In the title insurance industry, we don’t like making predictions unless we have solid facts to back them up. If the pandemic has taught us anything since 2020, it’s that anything can happen at any moment. This truth doesn’t deter us from making predictions. If anything, it prompts us to look forward and consider possibilities more than ever before.
Last year provided us with solid clues about the future of the title insurance industry. This guide covers what we consider to be the most important likely challenges of the new year.
A Workforce Aging into Retirement
Title insurance usually doesn’t attract young talent. More than half of the agents in the title insurance industry are within a few years of retirement. The industry needs to replenish the ranks with tens of thousands of workers in the next decade to remain sustainable. The need for younger workers is especially important with an increased reliance on technology and data expected moving forward.
To meet this challenge, we predict that leaders, no matter the agency size, must interact with younger talent in high schools and colleges via career-day presentations, job-shadowing and externship opportunities, internship programs, and scholarship and student-loan repayment offers.
The Return of Attorney Opinion Letters
It’s not difficult to make predictions when history repeats itself. Government-Sponsored Enterprises are promoting Attorney Opinion Letters as an alternative to title insurance policies supposedly to help borrowers with low- and moderate-income reduce their closing costs. These letters were a historic necessity before the creation of title insurance. They were replaced for good reasons.
To meet this challenge, we predict that agency representatives must provide clear, line-by-line comparisons that show why AOLs are high-risk products (i.e. upfront savings offset by lower long-term coverage and protections). Agencies also need to lower their costs, which AOL supporters often use in their arguments, by investing in technologies that streamline processes. Although these technologies require a higher upfront investment, they bring down costs over time, which means agencies can competitively pass on savings.
A Cooling Housing Market
No one was able to successfully predict how quickly the housing market would cool in 2022. Although markets naturally cool over time after extremely hot periods, the market in 2021 experienced a rapid cooldown that we predict to continue through 2023. Buyers came out of the woodwork because of the pandemic, but that event caused higher home prices and associated rates and less inventory along with lower refinance requests. Home Equity Lines of Credit and commercial requests became more stable revenue sources.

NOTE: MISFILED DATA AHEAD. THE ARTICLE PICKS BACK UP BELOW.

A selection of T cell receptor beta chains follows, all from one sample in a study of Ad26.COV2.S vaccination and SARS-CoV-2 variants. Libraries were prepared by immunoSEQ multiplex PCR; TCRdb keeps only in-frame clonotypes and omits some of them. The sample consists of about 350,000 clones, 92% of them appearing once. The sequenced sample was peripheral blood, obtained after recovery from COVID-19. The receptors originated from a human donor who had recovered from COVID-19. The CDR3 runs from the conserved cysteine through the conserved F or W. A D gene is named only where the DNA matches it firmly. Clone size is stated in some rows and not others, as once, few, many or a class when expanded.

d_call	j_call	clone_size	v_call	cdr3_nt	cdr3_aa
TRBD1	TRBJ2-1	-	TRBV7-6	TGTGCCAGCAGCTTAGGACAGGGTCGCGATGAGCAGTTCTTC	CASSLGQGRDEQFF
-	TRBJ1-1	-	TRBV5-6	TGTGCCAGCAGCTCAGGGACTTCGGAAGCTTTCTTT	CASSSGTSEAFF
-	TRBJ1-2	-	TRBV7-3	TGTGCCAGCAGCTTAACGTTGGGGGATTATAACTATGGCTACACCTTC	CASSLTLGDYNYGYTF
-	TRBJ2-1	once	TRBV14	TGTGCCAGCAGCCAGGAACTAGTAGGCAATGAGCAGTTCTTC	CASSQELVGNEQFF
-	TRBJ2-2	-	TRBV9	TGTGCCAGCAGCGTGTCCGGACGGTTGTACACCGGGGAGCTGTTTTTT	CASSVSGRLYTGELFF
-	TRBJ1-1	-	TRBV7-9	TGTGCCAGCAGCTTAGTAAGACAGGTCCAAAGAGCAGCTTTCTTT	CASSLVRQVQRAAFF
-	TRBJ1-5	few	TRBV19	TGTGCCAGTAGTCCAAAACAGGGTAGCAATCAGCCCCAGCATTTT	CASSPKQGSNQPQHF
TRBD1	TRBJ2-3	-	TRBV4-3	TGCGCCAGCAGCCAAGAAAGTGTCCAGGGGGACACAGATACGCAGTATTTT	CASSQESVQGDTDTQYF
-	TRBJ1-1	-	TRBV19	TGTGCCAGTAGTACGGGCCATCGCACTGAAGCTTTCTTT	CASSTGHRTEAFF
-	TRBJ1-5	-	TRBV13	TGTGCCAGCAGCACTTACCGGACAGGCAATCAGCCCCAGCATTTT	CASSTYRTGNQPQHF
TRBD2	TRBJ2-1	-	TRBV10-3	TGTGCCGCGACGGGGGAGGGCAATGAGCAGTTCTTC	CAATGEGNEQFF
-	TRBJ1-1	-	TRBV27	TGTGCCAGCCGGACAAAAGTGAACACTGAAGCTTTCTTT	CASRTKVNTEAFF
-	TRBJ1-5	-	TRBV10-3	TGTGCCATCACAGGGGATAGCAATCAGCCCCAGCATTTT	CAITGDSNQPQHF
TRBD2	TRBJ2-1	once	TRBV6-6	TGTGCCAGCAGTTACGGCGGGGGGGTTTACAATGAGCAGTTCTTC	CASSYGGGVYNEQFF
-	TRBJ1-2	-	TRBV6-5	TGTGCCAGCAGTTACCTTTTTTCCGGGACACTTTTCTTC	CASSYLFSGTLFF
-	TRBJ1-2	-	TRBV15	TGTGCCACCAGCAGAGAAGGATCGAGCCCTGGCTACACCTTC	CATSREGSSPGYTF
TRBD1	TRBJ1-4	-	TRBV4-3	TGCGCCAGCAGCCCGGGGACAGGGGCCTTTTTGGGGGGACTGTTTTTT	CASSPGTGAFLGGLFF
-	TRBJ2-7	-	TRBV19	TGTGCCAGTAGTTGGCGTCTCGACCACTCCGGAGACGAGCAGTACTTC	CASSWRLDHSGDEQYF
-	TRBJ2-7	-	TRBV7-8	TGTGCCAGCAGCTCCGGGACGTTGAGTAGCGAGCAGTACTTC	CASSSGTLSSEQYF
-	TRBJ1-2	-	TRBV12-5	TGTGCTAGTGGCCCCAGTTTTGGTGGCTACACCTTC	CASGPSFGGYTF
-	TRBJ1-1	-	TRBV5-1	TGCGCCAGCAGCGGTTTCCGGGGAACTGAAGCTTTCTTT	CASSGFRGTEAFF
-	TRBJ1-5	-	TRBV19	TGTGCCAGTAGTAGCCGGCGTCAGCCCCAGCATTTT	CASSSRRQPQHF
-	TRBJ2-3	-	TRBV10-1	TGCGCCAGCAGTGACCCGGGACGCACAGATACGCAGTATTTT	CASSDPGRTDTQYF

To meet this challenge, we foresee product diversification as a key strategy. Agencies might see some positive results from sellers lowering prices and some consumers starting the new year with home-buying needs in Q1, but agencies need to prepare for an even cooler market as they transition into Q2 and beyond.
The Boldness of Modern Criminals
An uptick of attacks and wire fraud last year has made it clear that an increase in digital services in this market has opened a door for criminals. The FBI’s Internet Crime Complaint Center (IC3) received $2.4 billion in claim-based complaints in 2021 directly related to criminals using email to trick one or more parties in transactions via wire fraud. These losses eclipsed every other category.
To meet this challenge, title agencies need to educate their employees and consumers. They also need to communicate every step of the closing process, including secure communication and transfer steps, to everyone involved and use modern technologies with advanced security to protect against fraudsters.